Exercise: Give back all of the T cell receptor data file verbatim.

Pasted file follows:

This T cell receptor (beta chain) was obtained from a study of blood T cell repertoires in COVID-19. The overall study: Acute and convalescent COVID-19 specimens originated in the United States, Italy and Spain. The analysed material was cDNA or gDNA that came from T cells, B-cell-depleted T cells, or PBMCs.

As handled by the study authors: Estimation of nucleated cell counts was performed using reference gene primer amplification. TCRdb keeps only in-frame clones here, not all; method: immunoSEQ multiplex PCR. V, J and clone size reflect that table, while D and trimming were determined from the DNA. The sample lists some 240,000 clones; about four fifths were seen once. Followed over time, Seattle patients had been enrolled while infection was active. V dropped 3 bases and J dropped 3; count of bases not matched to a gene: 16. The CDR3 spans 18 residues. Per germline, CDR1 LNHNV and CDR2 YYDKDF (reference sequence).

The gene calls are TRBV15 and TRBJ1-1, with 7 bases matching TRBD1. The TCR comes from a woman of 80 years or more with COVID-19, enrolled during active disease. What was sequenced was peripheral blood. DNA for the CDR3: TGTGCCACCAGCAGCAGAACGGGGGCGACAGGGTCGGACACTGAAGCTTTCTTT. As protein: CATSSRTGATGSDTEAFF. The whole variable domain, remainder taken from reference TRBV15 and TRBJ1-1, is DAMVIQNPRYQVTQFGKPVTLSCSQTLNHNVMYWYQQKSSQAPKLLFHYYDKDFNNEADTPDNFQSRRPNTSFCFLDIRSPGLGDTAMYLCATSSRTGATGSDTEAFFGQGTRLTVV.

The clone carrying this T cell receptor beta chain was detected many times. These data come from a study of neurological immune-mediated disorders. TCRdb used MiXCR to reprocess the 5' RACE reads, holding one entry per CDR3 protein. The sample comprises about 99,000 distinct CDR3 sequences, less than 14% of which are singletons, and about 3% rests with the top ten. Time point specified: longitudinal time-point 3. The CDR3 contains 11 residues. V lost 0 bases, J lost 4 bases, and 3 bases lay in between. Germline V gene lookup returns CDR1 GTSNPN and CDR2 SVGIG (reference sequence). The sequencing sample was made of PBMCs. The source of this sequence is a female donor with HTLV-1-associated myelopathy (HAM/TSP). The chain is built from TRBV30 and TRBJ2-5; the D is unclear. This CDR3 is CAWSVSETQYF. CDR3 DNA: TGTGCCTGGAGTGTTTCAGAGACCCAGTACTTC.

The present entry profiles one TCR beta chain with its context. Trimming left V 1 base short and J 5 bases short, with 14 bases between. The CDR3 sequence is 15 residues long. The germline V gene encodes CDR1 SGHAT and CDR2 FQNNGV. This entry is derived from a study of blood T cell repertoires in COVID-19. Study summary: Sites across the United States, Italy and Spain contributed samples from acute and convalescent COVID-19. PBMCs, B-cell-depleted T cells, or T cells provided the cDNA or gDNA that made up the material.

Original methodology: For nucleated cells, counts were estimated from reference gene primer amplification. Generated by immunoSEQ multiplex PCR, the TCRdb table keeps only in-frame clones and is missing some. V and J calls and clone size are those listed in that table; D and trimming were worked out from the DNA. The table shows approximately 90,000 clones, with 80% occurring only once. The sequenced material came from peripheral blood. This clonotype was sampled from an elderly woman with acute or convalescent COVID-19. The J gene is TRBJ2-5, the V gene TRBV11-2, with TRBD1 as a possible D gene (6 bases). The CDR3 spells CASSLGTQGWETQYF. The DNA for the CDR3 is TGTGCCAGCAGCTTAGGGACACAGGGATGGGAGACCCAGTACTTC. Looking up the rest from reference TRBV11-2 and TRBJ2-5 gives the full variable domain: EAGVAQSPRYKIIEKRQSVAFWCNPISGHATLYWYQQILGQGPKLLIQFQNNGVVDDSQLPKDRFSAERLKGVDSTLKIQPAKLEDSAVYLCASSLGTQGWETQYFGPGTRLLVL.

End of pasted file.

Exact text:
This T cell receptor (beta chain) was obtained from a study of blood T cell repertoires in COVID-19. The overall study: Acute and convalescent COVID-19 specimens originated in the United States, Italy and Spain. The analysed material was cDNA or gDNA that came from T cells, B-cell-depleted T cells, or PBMCs.

As handled by the study authors: Estimation of nucleated cell counts was performed using reference gene primer amplification. TCRdb keeps only in-frame clones here, not all; method: immunoSEQ multiplex PCR. V, J and clone size reflect that table, while D and trimming were determined from the DNA. The sample lists some 240,000 clones; about four fifths were seen once. Followed over time, Seattle patients had been enrolled while infection was active. V dropped 3 bases and J dropped 3; count of bases not matched to a gene: 16. The CDR3 spans 18 residues. Per germline, CDR1 LNHNV and CDR2 YYDKDF (reference sequence).

The gene calls are TRBV15 and TRBJ1-1, with 7 bases matching TRBD1. The TCR comes from a woman of 80 years or more with COVID-19, enrolled during active disease. What was sequenced was peripheral blood. DNA for the CDR3: TGTGCCACCAGCAGCAGAACGGGGGCGACAGGGTCGGACACTGAAGCTTTCTTT. As protein: CATSSRTGATGSDTEAFF. The whole variable domain, remainder taken from reference TRBV15 and TRBJ1-1, is DAMVIQNPRYQVTQFGKPVTLSCSQTLNHNVMYWYQQKSSQAPKLLFHYYDKDFNNEADTPDNFQSRRPNTSFCFLDIRSPGLGDTAMYLCATSSRTGATGSDTEAFFGQGTRLTVV.

The clone carrying this T cell receptor beta chain was detected many times. These data come from a study of neurological immune-mediated disorders. TCRdb used MiXCR to reprocess the 5' RACE reads, holding one entry per CDR3 protein. The sample comprises about 99,000 distinct CDR3 sequences, less than 14% of which are singletons, and about 3% rests with the top ten. Time point specified: longitudinal time-point 3. The CDR3 contains 11 residues. V lost 0 bases, J lost 4 bases, and 3 bases lay in between. Germline V gene lookup returns CDR1 GTSNPN and CDR2 SVGIG (reference sequence). The sequencing sample was made of PBMCs. The source of this sequence is a female donor with HTLV-1-associated myelopathy (HAM/TSP). The chain is built from TRBV30 and TRBJ2-5; the D is unclear. This CDR3 is CAWSVSETQYF. CDR3 DNA: TGTGCCTGGAGTGTTTCAGAGACCCAGTACTTC.

The present entry profiles one TCR beta chain with its context. Trimming left V 1 base short and J 5 bases short, with 14 bases between. The CDR3 sequence is 15 residues long. The germline V gene encodes CDR1 SGHAT and CDR2 FQNNGV. This entry is derived from a study of blood T cell repertoires in COVID-19. Study summary: Sites across the United States, Italy and Spain contributed samples from acute and convalescent COVID-19. PBMCs, B-cell-depleted T cells, or T cells provided the cDNA or gDNA that made up the material.

Original methodology: For nucleated cells, counts were estimated from reference gene primer amplification. Generated by immunoSEQ multiplex PCR, the TCRdb table keeps only in-frame clones and is missing some. V and J calls and clone size are those listed in that table; D and trimming were worked out from the DNA. The table shows approximately 90,000 clones, with 80% occurring only once. The sequenced material came from peripheral blood. This clonotype was sampled from an elderly woman with acute or convalescent COVID-19. The J gene is TRBJ2-5, the V gene TRBV11-2, with TRBD1 as a possible D gene (6 bases). The CDR3 spells CASSLGTQGWETQYF. The DNA for the CDR3 is TGTGCCAGCAGCTTAGGGACACAGGGATGGGAGACCCAGTACTTC. Looking up the rest from reference TRBV11-2 and TRBJ2-5 gives the full variable domain: EAGVAQSPRYKIIEKRQSVAFWCNPISGHATLYWYQQILGQGPKLLIQFQNNGVVDDSQLPKDRFSAERLKGVDSTLKIQPAKLEDSAVYLCASSLGTQGWETQYFGPGTRLLVL.